The clinical response to glucocorticoid treatment has been observed within 10 days in children and within 4-to-6 weeks in adults.[2] Our patient responded after 4 weeks of treatment. Rapid tapering of treatment might lead to a relapse[3]; therefore, maintaining the treatment for longer periods and tapering the dose slowly are recommended. We continued our treatment for 12 months due to good clinical response.

Long-term outcomes are favorable in HE. In a series of 11 cases, complete remission after steroid therapy was reported in 80% of patients.[13] A systemic review of 130 cases with HE revealed complete remission of symptoms after treatment in 114 patients (87.6%), no improvement in eight patients (6.2%), partial improvement in four patients (3.1%), and no information on outcome after steroid therapy in four cases (3.1%).[14] Follow-up data of 82 patients with a duration ranging from 6 to 24 months showed no recurrence of disease during follow-up in 48 cases (58.5%), relapse was associated with the withdrawal of corticosteroid in 22 cases (26.8%), relapse requiring further treatment in 12 patients (14.7%), and death in four patients (4.8%).[14]

Although the association of Down syndrome and HE has been merely reported before, it is estimated that the true incidence might be higher, since in individuals with Down syndrome, thyroid antibodies are detected four times more likely than the general population.[4] The autistic regression in our patient with Down syndrome is of interest. A study reported a 15-year-old female patient with Down syndrome and HE presented with cognitive decline, withdrawing into herself and involuntary movements similar to our patient.[3] The autistic regression seen in our patient responded to the steroid treatment as demonstrated by GARS.

In conclusion, HE might be considered in patients with Down syndrome along with progressive cognitive decline and autistic regression and in adults with rapidly advanced dementia, as all symptoms might be reversed with an early and proper treatment.

Financial support and sponsorship

Nil.

Conflicts of interest

There are no conflicts of interest.



 
   References Top

1.
Castillo P, Woodruff B, Caselli R, Vernino S, Lucchinetti C, Swanson J, et al. Steroid-responsive encephalopathy associated with autoimmune thyroiditis. Arch Neurol 2006;63:197-202.  Back to cited text no. 1
    
2.
Brodtmann A. Hashimoto encephalopathy and Down syndrome. Arch Neurol 2009;66:663-6.  Back to cited text no. 2
    
3.
Helene V, Patrick V, Boel P, Gini B, Bruno B, Rudy VC. Hashimoto encephalopathy and antibodies against dimethylargininase-1: A rare cause of cognitive decline in a pediatric Down’s syndrome patient. Clin Neurol Neurosurg 2011;113:678-9.  Back to cited text no. 3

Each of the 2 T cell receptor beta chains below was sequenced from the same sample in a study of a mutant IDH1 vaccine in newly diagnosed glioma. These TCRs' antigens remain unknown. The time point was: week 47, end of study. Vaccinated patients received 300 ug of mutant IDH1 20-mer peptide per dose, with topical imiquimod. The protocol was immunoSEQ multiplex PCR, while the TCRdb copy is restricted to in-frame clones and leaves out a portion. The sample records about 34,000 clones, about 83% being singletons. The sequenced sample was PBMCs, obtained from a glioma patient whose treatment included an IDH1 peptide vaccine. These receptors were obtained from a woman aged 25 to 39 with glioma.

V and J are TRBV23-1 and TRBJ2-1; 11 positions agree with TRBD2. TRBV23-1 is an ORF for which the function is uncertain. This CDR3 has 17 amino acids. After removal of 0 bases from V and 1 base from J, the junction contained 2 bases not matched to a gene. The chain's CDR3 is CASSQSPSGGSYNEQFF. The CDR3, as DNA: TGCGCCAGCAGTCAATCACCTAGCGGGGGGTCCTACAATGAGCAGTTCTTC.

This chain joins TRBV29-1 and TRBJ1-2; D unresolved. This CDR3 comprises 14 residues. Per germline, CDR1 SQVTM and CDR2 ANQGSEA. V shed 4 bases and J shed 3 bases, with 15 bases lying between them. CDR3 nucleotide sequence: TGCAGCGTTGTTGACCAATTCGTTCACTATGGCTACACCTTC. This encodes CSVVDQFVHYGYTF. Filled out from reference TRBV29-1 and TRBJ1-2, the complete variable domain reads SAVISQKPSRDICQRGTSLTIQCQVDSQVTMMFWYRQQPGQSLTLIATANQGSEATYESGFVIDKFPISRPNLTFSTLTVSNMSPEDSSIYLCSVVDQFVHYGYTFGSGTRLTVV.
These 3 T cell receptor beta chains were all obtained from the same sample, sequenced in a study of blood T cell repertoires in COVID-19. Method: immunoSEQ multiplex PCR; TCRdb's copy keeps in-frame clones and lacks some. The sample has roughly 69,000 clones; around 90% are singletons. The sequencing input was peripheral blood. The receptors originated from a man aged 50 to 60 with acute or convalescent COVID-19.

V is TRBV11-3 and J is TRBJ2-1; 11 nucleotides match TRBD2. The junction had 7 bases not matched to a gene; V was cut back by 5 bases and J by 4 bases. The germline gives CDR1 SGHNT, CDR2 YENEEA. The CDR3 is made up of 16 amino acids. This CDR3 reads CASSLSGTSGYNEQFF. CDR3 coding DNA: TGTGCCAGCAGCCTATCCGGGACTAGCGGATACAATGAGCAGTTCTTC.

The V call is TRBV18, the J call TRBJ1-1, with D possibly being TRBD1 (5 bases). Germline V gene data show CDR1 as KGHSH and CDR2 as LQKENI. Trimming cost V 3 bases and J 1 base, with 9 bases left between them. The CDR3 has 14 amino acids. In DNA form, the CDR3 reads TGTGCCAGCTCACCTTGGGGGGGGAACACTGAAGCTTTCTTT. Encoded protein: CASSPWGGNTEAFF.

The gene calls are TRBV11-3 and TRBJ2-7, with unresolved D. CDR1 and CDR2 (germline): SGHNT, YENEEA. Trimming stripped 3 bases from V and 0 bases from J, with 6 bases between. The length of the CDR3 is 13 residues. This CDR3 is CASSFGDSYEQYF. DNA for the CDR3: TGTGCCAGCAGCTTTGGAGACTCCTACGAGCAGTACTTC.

4.
Lee J, Yu HJ, Lee J. Hashimoto encephalopathy in pediatric patients: Homogeneity in clinical presentation and heterogeneity in antibody titers. Brain Dev 2018;40:42-8.  Back to cited text no. 4
    
5.
Gul Mert G, Horoz OO, Herguner MO, Incecik F, Yildizdas RD, Onenli Mungan N, et al. Hashimoto’s encephalopathy: Four cases and review of literature. Int J Neurosci 2014;124:302-6.  Back to cited text no. 5
    
6.
Erol I, Saygi S, Alehan F. Hashimoto’s encephalopathy in children and adolescents. Pediatr Neurol 2011;45:420-2.  Back to cited text no. 6
    
7.
Schiess N, Pardo CA. Hashimoto’s encephalopathy. Ann N Y Acad Sci 2008;1142:254-65.  Back to cited text no. 7
    
8.
Cebeci AN, Güven A, Yıldız M. Profile of hypothyroidism in Down’s syndrome. J Clin Res Pediatr Endocrinol 2013;5:116-20.  Back to cited text no. 8
    
9.
Cappa M, Bizzarri C, Crea F. Autoimmune thyroid diseases in children. J Thyroid Res 2010;2011:675703.  Back to cited text no. 9
    
10.
Mocellin R, Walterfang M, Velakoulis D. Hashimoto’s encephalopathy. CNS Drugs 2007;21:799-811.  Back to cited text no. 10
    
11.
Jacob S, Rajabally YA. Hashimoto’s encephalopathy: Steroid resistance and response to intravenous immunoglobulins. J Neurol Neurosurg Psychiatry 2005;76:455-6.  Back to cited text no. 11
    
12.
Nagpal T, Pande S. Hashimoto’s encephalopathy: Response to plasma exchange. Neurol India 2004;52:245-7.  Back to cited text no. 12
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13.
Kothbauer-Margreiter I, Sturzenegger M, Komor J, Baumgartner R, Hess CW. Encephalopathy associated with Hashimoto thyroiditis: Diagnosis and treatment. J Neurol 1996;243:585-93.  Back to cited text no. 13
    
14.
de Holanda NC, de Lima DD, Cavalcanti TB, Lucena CS, Bandeira F. Hashimoto’s encephalopathy: Systematic review of the literature and an additional case. J Neuropsychiatry Clin Neurosci 2011;23:384-90.  Back to cited text no. 14